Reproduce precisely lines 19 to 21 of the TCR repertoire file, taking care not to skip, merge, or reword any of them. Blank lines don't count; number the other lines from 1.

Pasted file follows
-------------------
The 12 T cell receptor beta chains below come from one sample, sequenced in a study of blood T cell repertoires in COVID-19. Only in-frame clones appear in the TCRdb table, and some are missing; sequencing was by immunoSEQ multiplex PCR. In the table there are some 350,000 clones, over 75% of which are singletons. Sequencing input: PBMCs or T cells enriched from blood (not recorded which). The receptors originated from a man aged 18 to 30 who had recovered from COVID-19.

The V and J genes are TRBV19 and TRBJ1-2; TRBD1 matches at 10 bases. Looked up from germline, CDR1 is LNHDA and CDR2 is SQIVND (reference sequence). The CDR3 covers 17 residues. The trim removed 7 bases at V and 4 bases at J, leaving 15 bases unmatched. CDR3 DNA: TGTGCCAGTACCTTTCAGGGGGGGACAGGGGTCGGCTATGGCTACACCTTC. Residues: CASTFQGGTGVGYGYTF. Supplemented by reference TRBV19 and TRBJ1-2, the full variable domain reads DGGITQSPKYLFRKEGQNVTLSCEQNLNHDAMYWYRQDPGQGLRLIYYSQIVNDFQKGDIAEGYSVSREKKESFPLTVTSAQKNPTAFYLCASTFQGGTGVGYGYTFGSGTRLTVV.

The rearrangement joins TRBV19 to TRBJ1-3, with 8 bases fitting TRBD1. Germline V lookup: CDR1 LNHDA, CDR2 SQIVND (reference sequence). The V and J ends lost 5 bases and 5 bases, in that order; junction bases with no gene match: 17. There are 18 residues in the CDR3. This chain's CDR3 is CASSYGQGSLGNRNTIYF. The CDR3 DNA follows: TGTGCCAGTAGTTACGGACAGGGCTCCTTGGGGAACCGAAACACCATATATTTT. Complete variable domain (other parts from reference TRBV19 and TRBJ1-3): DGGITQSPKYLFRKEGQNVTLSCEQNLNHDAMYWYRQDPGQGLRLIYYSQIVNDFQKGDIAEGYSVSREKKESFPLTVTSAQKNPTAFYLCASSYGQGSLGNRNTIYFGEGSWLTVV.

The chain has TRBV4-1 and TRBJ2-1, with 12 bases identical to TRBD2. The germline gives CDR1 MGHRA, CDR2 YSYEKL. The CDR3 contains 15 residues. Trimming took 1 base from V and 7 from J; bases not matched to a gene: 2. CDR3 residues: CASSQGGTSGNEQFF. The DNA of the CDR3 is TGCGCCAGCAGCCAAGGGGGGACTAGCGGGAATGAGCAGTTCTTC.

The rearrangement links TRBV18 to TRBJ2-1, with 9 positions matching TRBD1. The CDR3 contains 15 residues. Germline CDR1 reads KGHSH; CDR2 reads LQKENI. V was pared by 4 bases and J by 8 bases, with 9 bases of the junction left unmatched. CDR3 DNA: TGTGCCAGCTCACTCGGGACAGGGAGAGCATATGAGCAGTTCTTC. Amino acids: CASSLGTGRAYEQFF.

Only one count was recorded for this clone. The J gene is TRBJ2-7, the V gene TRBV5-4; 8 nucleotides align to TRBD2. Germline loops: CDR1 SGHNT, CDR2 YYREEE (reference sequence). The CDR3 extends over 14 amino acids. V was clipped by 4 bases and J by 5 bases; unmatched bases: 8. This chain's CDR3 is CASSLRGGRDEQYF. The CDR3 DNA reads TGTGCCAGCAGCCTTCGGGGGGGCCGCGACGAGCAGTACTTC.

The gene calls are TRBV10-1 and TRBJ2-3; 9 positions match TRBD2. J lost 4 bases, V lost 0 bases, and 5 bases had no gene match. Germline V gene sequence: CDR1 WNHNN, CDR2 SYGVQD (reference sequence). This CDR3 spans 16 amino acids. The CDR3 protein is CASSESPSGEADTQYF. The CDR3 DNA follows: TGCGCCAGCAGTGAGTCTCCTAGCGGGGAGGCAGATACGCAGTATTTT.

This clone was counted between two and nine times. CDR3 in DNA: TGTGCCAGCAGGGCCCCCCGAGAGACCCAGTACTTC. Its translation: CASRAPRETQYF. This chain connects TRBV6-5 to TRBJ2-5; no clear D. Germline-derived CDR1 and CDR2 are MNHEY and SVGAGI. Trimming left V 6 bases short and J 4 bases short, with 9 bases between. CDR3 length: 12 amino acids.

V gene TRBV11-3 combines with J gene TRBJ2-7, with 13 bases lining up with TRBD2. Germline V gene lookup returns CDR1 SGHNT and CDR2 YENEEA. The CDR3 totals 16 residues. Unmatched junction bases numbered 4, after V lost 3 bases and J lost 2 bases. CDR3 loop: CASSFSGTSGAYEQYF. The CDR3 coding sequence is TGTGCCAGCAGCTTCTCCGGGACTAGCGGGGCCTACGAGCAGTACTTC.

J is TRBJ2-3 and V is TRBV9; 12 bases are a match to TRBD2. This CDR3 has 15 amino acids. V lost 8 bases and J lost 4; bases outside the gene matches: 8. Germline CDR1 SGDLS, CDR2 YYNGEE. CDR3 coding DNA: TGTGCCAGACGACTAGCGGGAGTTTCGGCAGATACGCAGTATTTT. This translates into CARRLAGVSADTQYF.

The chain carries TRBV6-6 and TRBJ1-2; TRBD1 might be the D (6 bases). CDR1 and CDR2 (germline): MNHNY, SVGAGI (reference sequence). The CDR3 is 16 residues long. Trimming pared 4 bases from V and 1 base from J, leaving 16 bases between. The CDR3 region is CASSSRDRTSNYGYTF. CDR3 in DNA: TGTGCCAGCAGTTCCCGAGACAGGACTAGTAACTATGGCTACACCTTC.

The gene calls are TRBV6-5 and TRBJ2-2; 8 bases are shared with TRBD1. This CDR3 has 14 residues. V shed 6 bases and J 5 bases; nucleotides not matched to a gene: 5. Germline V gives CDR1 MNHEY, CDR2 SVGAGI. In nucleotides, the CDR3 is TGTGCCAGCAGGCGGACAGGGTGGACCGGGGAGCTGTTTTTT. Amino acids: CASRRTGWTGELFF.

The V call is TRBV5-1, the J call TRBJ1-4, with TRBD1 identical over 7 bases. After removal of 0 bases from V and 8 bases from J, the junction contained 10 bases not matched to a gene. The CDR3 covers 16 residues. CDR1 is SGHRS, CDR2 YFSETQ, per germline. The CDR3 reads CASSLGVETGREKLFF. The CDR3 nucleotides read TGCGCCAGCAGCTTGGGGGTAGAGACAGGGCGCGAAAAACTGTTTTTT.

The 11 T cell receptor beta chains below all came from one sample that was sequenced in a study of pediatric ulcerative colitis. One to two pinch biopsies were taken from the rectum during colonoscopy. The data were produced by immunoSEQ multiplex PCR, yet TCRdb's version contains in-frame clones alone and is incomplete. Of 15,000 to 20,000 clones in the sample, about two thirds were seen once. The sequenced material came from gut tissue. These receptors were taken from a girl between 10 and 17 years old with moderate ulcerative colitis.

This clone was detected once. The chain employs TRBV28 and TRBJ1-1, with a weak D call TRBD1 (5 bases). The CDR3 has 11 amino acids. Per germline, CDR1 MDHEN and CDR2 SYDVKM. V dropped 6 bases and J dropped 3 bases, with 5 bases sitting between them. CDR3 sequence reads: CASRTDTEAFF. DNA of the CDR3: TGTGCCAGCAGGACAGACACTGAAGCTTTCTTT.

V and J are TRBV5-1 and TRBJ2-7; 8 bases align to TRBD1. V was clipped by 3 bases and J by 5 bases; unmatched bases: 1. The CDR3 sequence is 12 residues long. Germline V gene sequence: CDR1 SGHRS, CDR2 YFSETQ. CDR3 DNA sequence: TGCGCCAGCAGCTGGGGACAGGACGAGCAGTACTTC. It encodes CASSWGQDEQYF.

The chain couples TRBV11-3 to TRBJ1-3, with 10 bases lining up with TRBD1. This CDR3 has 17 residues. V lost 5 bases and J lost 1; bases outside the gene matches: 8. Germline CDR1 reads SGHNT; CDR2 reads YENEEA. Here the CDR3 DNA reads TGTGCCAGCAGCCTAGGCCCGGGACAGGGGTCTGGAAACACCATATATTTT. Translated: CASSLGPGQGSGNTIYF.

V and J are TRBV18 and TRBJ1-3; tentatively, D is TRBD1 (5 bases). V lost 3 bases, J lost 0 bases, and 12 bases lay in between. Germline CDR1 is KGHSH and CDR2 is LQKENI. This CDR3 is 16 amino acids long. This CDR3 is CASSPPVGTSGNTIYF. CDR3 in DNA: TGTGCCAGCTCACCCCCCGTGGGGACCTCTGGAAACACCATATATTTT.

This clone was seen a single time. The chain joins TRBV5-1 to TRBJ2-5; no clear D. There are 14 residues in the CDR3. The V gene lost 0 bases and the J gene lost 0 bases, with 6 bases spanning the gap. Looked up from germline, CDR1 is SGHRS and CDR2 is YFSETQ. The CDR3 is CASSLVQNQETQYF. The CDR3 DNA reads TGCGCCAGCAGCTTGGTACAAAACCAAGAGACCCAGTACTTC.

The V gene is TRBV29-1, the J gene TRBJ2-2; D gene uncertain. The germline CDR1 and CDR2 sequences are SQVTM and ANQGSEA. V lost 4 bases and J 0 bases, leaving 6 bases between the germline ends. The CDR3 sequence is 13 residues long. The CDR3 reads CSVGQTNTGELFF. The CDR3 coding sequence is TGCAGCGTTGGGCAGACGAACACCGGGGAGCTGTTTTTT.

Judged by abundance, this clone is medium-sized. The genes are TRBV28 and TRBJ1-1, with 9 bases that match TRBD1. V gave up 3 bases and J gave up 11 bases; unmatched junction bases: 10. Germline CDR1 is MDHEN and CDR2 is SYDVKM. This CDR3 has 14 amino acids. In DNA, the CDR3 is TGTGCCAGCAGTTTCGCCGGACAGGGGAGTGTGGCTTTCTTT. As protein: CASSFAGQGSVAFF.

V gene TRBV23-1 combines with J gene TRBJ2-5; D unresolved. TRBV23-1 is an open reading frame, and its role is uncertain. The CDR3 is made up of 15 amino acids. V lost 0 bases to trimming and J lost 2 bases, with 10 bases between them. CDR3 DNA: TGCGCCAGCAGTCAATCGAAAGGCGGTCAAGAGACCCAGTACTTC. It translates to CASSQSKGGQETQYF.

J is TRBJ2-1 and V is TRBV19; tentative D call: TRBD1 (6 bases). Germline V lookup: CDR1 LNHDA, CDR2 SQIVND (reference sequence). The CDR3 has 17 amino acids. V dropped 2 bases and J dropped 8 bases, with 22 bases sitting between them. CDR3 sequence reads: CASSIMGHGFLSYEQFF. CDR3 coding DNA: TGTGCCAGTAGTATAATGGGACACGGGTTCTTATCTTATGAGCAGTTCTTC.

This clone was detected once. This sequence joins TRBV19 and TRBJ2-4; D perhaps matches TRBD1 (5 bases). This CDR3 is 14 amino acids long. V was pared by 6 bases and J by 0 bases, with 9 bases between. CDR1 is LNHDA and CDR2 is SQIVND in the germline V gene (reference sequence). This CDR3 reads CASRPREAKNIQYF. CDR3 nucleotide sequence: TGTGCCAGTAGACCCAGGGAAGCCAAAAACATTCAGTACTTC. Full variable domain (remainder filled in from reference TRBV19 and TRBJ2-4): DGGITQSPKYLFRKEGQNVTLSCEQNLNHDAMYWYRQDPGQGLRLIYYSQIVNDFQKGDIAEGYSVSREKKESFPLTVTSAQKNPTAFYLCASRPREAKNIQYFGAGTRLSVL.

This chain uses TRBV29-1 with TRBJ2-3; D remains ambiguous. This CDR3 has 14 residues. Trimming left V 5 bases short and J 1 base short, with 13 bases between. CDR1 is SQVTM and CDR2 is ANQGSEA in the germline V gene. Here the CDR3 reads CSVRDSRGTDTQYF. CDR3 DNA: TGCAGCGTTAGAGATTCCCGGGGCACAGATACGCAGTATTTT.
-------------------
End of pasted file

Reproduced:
This clone was seen a single time. The chain joins TRBV5-1 to TRBJ2-5; no clear D. There are 14 residues in the CDR3. The V gene lost 0 bases and the J gene lost 0 bases, with 6 bases spanning the gap. Looked up from germline, CDR1 is SGHRS and CDR2 is YFSETQ. The CDR3 is CASSLVQNQETQYF. The CDR3 DNA reads TGCGCCAGCAGCTTGGTACAAAACCAAGAGACCCAGTACTTC.

The V gene is TRBV29-1, the J gene TRBJ2-2; D gene uncertain. The germline CDR1 and CDR2 sequences are SQVTM and ANQGSEA. V lost 4 bases and J 0 bases, leaving 6 bases between the germline ends. The CDR3 sequence is 13 residues long. The CDR3 reads CSVGQTNTGELFF. The CDR3 coding sequence is TGCAGCGTTGGGCAGACGAACACCGGGGAGCTGTTTTTT.

Judged by abundance, this clone is medium-sized. The genes are TRBV28 and TRBJ1-1, with 9 bases that match TRBD1. V gave up 3 bases and J gave up 11 bases; unmatched junction bases: 10. Germline CDR1 is MDHEN and CDR2 is SYDVKM. This CDR3 has 14 amino acids. In DNA, the CDR3 is TGTGCCAGCAGTTTCGCCGGACAGGGGAGTGTGGCTTTCTTT. As protein: CASSFAGQGSVAFF.